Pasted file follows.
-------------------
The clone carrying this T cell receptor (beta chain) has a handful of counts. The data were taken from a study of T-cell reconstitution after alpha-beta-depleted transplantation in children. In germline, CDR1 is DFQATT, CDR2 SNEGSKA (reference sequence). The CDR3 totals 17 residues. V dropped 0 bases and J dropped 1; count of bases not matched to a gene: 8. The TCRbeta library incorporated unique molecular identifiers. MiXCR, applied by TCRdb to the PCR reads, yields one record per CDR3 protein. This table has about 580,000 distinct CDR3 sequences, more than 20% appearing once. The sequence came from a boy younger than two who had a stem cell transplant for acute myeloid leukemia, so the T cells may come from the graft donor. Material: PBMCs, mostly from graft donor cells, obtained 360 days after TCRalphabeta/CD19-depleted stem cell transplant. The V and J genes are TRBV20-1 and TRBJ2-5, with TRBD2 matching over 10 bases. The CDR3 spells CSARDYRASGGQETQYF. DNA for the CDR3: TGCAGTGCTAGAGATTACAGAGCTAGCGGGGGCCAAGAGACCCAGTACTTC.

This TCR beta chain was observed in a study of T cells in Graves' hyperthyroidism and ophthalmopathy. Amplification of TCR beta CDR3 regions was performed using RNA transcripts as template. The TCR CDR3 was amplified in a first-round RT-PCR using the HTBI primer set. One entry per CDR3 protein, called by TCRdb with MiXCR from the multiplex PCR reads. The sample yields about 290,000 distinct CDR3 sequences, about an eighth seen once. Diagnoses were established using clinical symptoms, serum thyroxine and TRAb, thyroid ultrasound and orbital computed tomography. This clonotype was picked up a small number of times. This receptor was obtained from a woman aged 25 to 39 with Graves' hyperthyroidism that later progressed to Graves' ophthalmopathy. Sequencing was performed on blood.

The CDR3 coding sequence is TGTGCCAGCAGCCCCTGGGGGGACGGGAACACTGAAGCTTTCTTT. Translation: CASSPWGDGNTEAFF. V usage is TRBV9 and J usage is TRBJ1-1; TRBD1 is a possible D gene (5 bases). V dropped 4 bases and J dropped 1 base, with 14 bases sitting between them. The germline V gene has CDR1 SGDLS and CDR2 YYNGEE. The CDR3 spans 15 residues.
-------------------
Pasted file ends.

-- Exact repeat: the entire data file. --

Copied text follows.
The clone carrying this T cell receptor (beta chain) has a handful of counts. The data were taken from a study of T-cell reconstitution after alpha-beta-depleted transplantation in children. In germline, CDR1 is DFQATT, CDR2 SNEGSKA (reference sequence). The CDR3 totals 17 residues. V dropped 0 bases and J dropped 1; count of bases not matched to a gene: 8. The TCRbeta library incorporated unique molecular identifiers. MiXCR, applied by TCRdb to the PCR reads, yields one record per CDR3 protein. This table has about 580,000 distinct CDR3 sequences, more than 20% appearing once. The sequence came from a boy younger than two who had a stem cell transplant for acute myeloid leukemia, so the T cells may come from the graft donor. Material: PBMCs, mostly from graft donor cells, obtained 360 days after TCRalphabeta/CD19-depleted stem cell transplant. The V and J genes are TRBV20-1 and TRBJ2-5, with TRBD2 matching over 10 bases. The CDR3 spells CSARDYRASGGQETQYF. DNA for the CDR3: TGCAGTGCTAGAGATTACAGAGCTAGCGGGGGCCAAGAGACCCAGTACTTC.

This TCR beta chain was observed in a study of T cells in Graves' hyperthyroidism and ophthalmopathy. Amplification of TCR beta CDR3 regions was performed using RNA transcripts as template. The TCR CDR3 was amplified in a first-round RT-PCR using the HTBI primer set. One entry per CDR3 protein, called by TCRdb with MiXCR from the multiplex PCR reads. The sample yields about 290,000 distinct CDR3 sequences, about an eighth seen once. Diagnoses were established using clinical symptoms, serum thyroxine and TRAb, thyroid ultrasound and orbital computed tomography. This clonotype was picked up a small number of times. This receptor was obtained from a woman aged 25 to 39 with Graves' hyperthyroidism that later progressed to Graves' ophthalmopathy. Sequencing was performed on blood.

The CDR3 coding sequence is TGTGCCAGCAGCCCCTGGGGGGACGGGAACACTGAAGCTTTCTTT. Translation: CASSPWGDGNTEAFF. V usage is TRBV9 and J usage is TRBJ1-1; TRBD1 is a possible D gene (5 bases). V dropped 4 bases and J dropped 1 base, with 14 bases sitting between them. The germline V gene has CDR1 SGDLS and CDR2 YYNGEE. The CDR3 spans 15 residues.